A growing epidemic of overdoses of prescription painkillers is leading to a record numbers of deaths, especially among women, according to the Centers for Disease Control and Prevention.
"More women are dying at rates that we have never seen before," CDC Director Dr. Thomas Frieden said about the findings, which were released earlier this month.
"Stopping this epidemic in women—and men—is everyone's business," Frieden added.
More Americans now die from painkillers than from heroin and cocaine combined, and since 2008, prescription drug-induced deaths have outstripped those from automobil accidents, according to the CDC.
The CDC's latest figures show that 16,500 people died from overdoses tied to common narcotic pain relievers—such as Vicodin, OxyContin, Opana and methadone—in 2010. Forty percent of those were women.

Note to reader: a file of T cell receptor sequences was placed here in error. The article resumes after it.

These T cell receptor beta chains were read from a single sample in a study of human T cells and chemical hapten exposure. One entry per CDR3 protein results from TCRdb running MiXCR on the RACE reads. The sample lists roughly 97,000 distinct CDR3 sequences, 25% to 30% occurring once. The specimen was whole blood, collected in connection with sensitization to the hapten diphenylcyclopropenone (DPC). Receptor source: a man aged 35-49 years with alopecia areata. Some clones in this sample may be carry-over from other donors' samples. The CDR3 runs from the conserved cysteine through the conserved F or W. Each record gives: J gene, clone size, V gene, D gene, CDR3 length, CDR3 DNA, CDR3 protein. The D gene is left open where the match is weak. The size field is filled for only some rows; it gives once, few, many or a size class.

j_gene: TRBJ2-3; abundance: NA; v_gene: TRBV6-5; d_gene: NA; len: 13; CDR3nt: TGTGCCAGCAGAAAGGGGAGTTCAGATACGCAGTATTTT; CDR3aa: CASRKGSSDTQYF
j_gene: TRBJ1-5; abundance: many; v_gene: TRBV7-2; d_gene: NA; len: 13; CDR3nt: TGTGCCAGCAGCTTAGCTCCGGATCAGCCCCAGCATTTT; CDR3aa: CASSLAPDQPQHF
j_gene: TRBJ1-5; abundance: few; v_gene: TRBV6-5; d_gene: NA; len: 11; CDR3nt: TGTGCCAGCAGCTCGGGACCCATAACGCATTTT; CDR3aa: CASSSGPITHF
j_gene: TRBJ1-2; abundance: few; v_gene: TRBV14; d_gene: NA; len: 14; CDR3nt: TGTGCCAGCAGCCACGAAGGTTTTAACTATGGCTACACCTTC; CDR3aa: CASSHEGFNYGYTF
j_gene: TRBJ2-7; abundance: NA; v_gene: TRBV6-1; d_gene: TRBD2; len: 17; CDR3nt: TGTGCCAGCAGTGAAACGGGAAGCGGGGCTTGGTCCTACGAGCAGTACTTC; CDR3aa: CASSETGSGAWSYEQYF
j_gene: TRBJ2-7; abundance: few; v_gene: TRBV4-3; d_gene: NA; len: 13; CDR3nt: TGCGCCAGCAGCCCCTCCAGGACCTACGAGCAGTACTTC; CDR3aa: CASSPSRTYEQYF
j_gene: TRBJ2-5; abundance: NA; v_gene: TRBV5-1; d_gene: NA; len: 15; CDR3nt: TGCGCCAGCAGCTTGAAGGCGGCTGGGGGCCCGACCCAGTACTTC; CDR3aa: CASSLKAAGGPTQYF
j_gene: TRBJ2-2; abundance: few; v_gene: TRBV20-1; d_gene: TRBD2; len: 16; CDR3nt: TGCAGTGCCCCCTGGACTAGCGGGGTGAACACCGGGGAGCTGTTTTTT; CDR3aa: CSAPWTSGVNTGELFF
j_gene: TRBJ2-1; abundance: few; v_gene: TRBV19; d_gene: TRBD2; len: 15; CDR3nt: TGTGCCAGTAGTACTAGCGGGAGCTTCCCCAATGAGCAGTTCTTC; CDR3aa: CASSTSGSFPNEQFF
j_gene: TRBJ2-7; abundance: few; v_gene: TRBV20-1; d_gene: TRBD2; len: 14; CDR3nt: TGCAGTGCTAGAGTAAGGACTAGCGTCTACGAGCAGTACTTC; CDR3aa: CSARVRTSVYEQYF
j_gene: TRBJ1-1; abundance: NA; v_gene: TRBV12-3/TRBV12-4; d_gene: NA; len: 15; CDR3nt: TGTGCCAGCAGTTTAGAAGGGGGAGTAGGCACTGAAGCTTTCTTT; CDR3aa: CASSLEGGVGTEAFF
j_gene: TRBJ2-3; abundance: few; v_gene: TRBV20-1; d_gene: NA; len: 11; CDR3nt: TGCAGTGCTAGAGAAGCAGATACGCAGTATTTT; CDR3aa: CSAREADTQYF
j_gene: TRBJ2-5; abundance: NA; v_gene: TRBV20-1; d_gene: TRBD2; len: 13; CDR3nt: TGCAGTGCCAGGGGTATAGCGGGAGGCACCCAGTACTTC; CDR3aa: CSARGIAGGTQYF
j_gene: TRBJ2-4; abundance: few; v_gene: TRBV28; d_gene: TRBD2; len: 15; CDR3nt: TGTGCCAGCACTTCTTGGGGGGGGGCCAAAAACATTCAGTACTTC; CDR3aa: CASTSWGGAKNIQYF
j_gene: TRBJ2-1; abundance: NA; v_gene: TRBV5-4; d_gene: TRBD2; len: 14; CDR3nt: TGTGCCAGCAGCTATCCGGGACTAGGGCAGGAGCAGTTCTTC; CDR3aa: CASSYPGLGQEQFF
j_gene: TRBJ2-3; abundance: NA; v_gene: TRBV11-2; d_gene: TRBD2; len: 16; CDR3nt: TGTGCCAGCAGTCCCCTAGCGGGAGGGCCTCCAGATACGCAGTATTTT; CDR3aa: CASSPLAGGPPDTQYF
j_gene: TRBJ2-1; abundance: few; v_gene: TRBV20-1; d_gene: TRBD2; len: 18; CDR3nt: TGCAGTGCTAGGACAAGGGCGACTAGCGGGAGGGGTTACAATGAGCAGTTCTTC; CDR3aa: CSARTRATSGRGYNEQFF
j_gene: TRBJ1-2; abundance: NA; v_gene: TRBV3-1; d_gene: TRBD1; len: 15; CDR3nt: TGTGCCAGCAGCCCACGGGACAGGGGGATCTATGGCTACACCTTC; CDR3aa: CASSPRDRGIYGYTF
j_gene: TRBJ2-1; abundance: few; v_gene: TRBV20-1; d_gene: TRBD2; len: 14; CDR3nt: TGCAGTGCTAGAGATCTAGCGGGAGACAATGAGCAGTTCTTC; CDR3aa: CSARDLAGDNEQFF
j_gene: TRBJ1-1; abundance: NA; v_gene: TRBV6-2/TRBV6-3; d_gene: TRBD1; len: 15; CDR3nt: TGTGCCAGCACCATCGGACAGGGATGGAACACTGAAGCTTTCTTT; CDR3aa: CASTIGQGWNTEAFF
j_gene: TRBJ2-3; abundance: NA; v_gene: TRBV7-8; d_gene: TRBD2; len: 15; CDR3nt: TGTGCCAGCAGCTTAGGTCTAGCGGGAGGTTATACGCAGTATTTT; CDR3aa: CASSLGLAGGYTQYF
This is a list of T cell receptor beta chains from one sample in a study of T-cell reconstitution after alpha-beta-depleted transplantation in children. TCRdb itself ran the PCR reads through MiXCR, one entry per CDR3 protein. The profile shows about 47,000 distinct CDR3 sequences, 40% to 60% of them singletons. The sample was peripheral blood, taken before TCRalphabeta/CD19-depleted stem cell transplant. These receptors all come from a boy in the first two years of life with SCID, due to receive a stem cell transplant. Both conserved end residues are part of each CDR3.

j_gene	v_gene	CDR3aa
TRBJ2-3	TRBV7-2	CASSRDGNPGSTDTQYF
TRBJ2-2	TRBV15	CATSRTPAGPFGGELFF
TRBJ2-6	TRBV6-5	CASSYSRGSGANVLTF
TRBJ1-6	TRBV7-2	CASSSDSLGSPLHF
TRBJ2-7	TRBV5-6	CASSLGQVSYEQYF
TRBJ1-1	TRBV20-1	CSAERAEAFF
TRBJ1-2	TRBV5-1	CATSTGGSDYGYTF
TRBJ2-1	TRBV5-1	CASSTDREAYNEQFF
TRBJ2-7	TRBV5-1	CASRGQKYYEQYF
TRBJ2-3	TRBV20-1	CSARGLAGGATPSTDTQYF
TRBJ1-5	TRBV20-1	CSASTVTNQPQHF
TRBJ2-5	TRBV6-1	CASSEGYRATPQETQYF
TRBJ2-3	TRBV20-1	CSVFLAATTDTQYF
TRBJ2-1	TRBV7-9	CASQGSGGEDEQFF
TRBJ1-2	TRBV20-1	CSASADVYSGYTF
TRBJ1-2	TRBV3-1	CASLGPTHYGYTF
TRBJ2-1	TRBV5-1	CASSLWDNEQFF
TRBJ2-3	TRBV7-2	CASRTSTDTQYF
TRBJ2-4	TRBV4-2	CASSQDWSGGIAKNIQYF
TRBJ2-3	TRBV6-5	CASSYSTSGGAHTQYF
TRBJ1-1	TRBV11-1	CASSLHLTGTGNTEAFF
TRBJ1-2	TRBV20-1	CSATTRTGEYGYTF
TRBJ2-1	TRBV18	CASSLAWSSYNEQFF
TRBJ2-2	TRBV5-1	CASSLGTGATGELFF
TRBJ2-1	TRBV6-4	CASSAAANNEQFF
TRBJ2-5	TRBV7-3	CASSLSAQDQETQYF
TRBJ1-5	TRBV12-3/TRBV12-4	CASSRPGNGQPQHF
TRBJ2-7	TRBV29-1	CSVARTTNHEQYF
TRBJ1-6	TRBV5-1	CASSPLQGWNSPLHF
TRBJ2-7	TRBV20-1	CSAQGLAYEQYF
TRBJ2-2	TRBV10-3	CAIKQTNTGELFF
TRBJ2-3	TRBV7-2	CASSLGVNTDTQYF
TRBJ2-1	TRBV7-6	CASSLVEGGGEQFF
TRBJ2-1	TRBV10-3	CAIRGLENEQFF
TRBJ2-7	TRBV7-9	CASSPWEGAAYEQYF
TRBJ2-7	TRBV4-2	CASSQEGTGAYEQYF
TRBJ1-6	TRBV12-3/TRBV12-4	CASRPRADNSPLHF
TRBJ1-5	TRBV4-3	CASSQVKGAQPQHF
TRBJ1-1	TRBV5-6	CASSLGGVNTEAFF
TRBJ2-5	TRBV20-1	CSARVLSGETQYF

(Read more: Drug research in China falls under a cloud)
In the past 11 years, deaths from overdose increased more than 400 percent among women, compared with a 265 percent rise among men.
"It's not surprising with the greater access to medical procedures, like surgeries for knees, backs and hips," said Kent Runyon, director of Novus Medical Detox, a prescription drug private rehab center in New Port Rickey, Fla.
"Patients get prescriptions for pain drugs and then they get addicted, making it very hard to get off them," he said.